‘But there came a point at which Wainwright and Totaro must have decided to write the story they wanted to write, as opposed to the one Carleen wanted to have written .’

Okay. If Mr Wainwright and Ms Totaro were unable (for whatever reason) to write the story Ms Bryant wanted written, should they have used any aspect of her manuscript? What were the undertakings given to Ms Bryant? As I continued reading, I thought about quality of journalism, about how the desire for a 30 second ‘grab’ seems to have become far more important than the quality of what might be contained in that 30 second ‘grab’. I thought about the role of journalists in checking the facts, about the motives of those who want their side of a story told, about those of us who want to read such stories. And I thought about the victims of this massacre: the 35 people murdered, the 23 people injured, the large number of others who were traumatised by what they saw or experienced, and their families and friends.

I finished this book wanting more discussion about the conflicting roles of the media in reporting such traumatic events. For me Ms Voumard’s book is a starting point, not a conclusion.

Jennifer Cameron-Smith


Drawing Sybylla by Odette Kelada

‘And so it begins. I am Sybylla.’

At a Writers’ Festival, a woman named Sybil Jones is talking about the significance of Charlotte Perkins Gilman’s short story ‘The Yellow Wallpaper’. A panel of writers sit behind her, facing the audience. One of those writers is drawing a likeness of Sybil and, as she contemplates, her drawing starts to move. Just like the women behind the wallpaper in Charlotte Perkins Gilman’s short story. Sybylla, for that is her name, takes our contemplative writer by the hand, draws her into the paper and into the past. Here we will spend some time in the lives of five Australian women writers between 1901 and 1979.

Each of these five women (and other women in their lives) is limited in some way by being female, by having particular expectations of them in terms of behaviour and occupation. Writing is not seen as a fitting female occupation and it, as in some cases, it is barely tolerated then it must be fitted around the myriad of other duties expected. It is not just the men in their lives responsible for these limitations: other women also impose expectations and requirements.

‘It is hard knowing there are women behind this wallpaper who never get near the outside pattern. Trapped always underneath, behind the shapes of other women even, who keep them locked in. These women are wallpapered over again and again. In time, they are stuck behind layers of glue, paste and faded prints. Who ever heard Ruby’s story?’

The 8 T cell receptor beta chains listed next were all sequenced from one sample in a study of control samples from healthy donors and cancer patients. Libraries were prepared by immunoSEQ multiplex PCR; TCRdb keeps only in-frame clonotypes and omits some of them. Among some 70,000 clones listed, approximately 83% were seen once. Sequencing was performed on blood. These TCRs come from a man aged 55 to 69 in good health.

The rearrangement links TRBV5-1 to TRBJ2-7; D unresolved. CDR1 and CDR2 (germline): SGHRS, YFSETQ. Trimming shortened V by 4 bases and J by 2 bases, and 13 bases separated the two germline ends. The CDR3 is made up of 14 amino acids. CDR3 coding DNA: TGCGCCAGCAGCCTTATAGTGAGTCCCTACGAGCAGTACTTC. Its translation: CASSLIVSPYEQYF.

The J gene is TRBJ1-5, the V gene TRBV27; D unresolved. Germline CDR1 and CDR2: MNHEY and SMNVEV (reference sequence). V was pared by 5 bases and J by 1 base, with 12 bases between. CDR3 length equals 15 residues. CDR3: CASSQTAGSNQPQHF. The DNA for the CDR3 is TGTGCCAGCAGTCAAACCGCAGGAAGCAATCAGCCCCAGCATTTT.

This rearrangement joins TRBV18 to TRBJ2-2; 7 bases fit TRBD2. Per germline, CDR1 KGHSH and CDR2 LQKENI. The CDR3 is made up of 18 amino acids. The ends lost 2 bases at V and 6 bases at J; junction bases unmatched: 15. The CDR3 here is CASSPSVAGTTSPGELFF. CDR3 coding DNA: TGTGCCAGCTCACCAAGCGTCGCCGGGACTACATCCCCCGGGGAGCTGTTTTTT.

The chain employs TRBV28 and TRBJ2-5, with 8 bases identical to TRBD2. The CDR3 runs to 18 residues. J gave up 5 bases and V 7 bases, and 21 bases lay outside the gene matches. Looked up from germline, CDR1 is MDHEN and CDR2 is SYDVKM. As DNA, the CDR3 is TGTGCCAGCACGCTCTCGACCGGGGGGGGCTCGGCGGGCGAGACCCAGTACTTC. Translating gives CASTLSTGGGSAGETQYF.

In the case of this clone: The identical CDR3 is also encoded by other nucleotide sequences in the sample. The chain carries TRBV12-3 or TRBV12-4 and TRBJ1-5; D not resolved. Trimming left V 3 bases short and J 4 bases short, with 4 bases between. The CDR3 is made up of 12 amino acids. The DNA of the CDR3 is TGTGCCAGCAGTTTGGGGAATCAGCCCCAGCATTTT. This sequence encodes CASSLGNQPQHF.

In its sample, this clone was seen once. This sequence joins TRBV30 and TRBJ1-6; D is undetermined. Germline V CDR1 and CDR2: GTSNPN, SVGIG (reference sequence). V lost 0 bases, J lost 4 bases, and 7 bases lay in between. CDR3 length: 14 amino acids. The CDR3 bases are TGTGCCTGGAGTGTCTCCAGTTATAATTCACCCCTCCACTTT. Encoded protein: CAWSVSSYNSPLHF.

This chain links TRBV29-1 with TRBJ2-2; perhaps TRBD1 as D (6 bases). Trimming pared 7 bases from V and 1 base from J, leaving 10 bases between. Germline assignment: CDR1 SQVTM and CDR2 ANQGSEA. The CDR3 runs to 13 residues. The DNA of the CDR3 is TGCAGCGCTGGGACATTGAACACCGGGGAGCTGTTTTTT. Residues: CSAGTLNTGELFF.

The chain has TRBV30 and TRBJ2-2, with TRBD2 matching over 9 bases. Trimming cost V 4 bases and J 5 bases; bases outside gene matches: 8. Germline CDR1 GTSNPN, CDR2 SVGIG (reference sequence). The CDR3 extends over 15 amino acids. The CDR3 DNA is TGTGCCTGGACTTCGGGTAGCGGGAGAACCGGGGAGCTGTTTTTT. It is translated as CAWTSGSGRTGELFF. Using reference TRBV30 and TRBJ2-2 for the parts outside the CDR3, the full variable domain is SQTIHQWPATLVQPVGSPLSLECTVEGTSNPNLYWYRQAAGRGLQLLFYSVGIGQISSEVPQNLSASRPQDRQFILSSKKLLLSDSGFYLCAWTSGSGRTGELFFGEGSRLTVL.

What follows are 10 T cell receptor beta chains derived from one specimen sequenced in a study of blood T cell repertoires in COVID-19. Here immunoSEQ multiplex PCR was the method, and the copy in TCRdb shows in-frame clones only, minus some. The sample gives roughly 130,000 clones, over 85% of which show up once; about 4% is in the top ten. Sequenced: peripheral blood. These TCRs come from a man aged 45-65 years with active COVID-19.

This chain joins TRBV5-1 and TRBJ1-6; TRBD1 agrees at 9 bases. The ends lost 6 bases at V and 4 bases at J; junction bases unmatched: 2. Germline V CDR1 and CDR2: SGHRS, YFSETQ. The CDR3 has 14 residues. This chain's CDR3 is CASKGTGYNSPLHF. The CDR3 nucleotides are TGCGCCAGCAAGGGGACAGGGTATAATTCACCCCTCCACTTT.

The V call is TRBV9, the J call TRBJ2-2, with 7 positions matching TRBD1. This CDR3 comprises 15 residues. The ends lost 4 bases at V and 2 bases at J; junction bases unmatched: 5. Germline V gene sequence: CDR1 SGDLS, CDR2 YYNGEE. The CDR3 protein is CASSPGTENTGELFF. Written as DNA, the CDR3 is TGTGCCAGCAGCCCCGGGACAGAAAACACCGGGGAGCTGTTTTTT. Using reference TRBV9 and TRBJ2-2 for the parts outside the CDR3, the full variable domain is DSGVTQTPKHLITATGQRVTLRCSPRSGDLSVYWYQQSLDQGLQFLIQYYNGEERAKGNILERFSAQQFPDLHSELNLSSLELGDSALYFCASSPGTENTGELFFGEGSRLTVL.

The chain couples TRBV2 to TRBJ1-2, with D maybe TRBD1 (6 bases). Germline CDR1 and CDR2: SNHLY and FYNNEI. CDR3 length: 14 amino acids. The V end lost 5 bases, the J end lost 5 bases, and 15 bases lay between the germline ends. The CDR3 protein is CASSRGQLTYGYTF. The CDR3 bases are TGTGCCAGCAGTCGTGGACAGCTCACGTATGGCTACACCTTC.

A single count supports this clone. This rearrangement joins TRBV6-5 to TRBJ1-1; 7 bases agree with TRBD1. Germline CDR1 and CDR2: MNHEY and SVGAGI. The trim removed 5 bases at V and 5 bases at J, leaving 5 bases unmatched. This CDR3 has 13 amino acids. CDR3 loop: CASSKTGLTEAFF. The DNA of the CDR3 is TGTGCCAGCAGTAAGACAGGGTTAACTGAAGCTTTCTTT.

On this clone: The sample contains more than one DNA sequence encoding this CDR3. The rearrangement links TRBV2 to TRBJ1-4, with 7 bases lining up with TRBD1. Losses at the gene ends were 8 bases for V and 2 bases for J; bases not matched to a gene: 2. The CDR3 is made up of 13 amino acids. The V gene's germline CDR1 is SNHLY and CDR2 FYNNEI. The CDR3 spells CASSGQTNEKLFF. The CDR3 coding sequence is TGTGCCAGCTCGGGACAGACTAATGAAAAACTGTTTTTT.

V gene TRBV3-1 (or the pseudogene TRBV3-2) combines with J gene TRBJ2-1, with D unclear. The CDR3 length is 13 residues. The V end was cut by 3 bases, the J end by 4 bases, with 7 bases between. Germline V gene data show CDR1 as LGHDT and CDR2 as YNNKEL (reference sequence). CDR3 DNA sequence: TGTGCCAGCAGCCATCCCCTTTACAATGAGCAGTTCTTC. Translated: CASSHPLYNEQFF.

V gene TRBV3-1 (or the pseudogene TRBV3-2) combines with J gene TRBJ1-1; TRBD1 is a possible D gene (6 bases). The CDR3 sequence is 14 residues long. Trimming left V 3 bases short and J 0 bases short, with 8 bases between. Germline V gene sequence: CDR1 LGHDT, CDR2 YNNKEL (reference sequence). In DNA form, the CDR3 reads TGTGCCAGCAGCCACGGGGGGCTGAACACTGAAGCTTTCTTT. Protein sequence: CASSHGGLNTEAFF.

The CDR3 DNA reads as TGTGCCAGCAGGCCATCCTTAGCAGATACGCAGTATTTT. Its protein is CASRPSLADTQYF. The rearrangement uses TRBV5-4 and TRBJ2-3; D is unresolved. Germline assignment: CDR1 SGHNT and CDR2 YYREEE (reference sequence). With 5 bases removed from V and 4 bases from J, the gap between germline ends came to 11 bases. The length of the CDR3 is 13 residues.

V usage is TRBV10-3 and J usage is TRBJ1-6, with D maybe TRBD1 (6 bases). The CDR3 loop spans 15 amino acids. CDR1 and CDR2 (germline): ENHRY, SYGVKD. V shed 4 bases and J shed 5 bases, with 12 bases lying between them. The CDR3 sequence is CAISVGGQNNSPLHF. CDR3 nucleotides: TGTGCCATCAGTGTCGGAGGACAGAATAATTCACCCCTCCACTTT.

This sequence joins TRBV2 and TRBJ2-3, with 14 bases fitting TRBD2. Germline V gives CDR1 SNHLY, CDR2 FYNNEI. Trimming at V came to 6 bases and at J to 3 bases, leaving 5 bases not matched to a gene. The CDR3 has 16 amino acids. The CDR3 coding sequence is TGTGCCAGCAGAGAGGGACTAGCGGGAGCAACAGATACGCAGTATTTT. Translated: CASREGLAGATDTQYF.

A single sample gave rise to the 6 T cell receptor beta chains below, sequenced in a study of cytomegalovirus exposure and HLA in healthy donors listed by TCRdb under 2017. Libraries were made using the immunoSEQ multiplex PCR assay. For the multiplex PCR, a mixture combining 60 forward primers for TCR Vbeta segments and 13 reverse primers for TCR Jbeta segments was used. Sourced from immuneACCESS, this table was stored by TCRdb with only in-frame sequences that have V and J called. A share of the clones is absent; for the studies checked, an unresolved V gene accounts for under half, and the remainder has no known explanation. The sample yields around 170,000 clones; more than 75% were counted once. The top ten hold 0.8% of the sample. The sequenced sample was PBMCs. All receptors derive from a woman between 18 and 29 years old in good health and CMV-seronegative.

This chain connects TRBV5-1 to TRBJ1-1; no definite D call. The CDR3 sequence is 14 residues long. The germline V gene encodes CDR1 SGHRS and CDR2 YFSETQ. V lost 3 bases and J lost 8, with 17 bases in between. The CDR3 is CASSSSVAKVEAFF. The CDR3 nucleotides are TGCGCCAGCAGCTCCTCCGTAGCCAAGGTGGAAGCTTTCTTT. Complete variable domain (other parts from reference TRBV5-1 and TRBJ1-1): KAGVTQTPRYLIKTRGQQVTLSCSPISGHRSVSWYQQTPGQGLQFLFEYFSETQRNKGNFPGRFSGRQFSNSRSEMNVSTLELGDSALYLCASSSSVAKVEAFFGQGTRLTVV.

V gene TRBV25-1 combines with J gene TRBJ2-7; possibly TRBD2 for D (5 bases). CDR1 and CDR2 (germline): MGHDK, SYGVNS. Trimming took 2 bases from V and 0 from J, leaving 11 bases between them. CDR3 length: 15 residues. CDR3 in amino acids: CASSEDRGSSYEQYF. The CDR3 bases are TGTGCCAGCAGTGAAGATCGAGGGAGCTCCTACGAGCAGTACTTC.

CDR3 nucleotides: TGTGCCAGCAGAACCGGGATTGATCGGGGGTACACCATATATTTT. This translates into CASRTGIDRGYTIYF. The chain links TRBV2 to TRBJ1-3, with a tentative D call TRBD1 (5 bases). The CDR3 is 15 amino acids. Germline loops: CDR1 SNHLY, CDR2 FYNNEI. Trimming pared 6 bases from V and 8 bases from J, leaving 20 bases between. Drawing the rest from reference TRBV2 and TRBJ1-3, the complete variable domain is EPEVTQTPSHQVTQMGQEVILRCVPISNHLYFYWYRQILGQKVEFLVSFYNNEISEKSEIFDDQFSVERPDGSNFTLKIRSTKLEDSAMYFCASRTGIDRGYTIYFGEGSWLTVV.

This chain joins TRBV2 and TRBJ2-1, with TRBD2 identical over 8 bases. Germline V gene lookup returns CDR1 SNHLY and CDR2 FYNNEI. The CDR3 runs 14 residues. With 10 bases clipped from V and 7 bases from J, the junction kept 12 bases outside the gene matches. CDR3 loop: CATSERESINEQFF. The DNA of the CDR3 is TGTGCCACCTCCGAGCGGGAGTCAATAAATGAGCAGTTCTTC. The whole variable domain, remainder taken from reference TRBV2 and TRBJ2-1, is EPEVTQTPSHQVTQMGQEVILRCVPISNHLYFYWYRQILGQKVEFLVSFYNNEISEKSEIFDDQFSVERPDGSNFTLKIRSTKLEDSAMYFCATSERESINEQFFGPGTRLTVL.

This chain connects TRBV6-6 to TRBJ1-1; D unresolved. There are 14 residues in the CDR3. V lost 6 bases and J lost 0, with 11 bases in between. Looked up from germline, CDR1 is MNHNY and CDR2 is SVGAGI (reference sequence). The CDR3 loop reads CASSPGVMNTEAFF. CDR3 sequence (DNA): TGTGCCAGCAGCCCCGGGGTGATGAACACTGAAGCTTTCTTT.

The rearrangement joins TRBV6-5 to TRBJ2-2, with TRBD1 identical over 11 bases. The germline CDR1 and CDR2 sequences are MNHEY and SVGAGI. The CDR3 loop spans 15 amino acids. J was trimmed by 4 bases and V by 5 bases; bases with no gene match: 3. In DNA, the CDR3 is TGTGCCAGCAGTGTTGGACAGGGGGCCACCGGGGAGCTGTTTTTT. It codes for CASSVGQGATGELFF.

And Sybylla, freed from the page through our writer’s creativity, takes us into the different challenges faced by each of the five women as each one struggles to find time to pursue personal dreams as well as family and social obligations. Has anything changed since 1979? I wonder.

‘Some stories are dangerous, aren’t they?’

Reading this novel reminds me of how few works by Australian women I had read until comparatively recently. Why is that? There are some incredibly good Australian women authors out there. I cast my mind back, to my school days. Very few Australian works appeared in the English curriculum I studied during the 1960s and early 1970s. Yes, there was some poetry by Judith Wright. I recall few Australian novels, and Patrick White is the only Australian novelist I recall studying. Yes, I did read novels by Elyne Mitchell, Eleanor Dark and Ethel Turner. Just not at school.

I enjoyed reading this novel, thinking about the other Australian women writers I’ve read work by since and the ones I’ve yet to read. This is a novel to read and to think about. It isn’t just family and social issues that get in the way of women’s creativity. Women’s creative output is, it seems to me, generally not as highly valued. How can we change this?

‘We will lie between the worlds, you and I, pressed here against the letters and the page, caressed perhaps by a hand in passing, a rare touch that moves us for years. Here we will watch and walk, wait and let the faces wander by, a thought here, a catch of an eye threads a needle through a hook …’

Odette Kelada won the 2016 Dorothy Hewett Award for an Unpublished Manuscript. ‘Drawing Sybylla’ emerged from Ms Kelada’s PhD study about women and creative freedom. And, while I’ve not yet read ‘The Yellow Wallpaper’, I will soon.

Jennifer Cameron-Smith


2016 Aurealis Awards shortlist announcement

Some excellent reading ahead!

Aurealis Awards

Aurealis Awards - Finalist - high resThe Western Australian Science Fiction Foundation (WASFF), organisers of the 2016 Aurealis Awards, are delighted to announce the finalists for the Awards.

Winners of the 2016 Aurealis Awards and the Convenors’ Award for Excellence will be announced at the Aurealis Awards ceremony, on the evening of Friday 14 April, 2017 as part of the Swancon convention at the Metro Hotel, Perth. Details of the evening and a link to the online booking website will be available soon.

2016 Aurealis Awards – Finalists


Blueberry Pancakes Forever, Angelica Banks (Allen & Unwin)

Magrit, Lee Battersby (Walker Books Australia)

Somebody Stop Ivy Pocket, Caleb Crisp (Bloomsbury)

The Turners, Mick Elliott (Hachette Australia)

When the Lyrebird Calls, Kim Kane (Allen & Unwin)

The Hungry Isle, Emily Rodda (Omnibus Books)


Mechanica, Lance Balchin (Five Mile)

BROBOT, James…

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Sign Up for 2017 | Australian Women Writers Challenge Blog

My favourite Challenge returns for another year!  While I doubt that I’ll be reading/reviewing anywhere near as many books in 2017 as I have in 2016, I’m looking forward to this challenge!

Welcome to our 6th year of the Australian Women Writers Challenge! The AWW challenge was set up to help overcome gender bias in the reviewing of books by Australian women. The challenge encourages …

Source: Sign Up for 2017 | Australian Women Writers Challenge Blog



Some Rain Must Fall | Karl Ove Knausgaard |

I read the first three books of Karl Ove Knausgaard’s ‘My Struggle’.  I needed some space before deciding whether to tackle book four, and now book five is available.

I will at some stage, when I have the luxury for a leisurely read, pick up these books again.  There’s something in the writing which draws me in and holds me captive almost despite myself.


Source: Some Rain Must Fall | Karl Ove Knausgaard |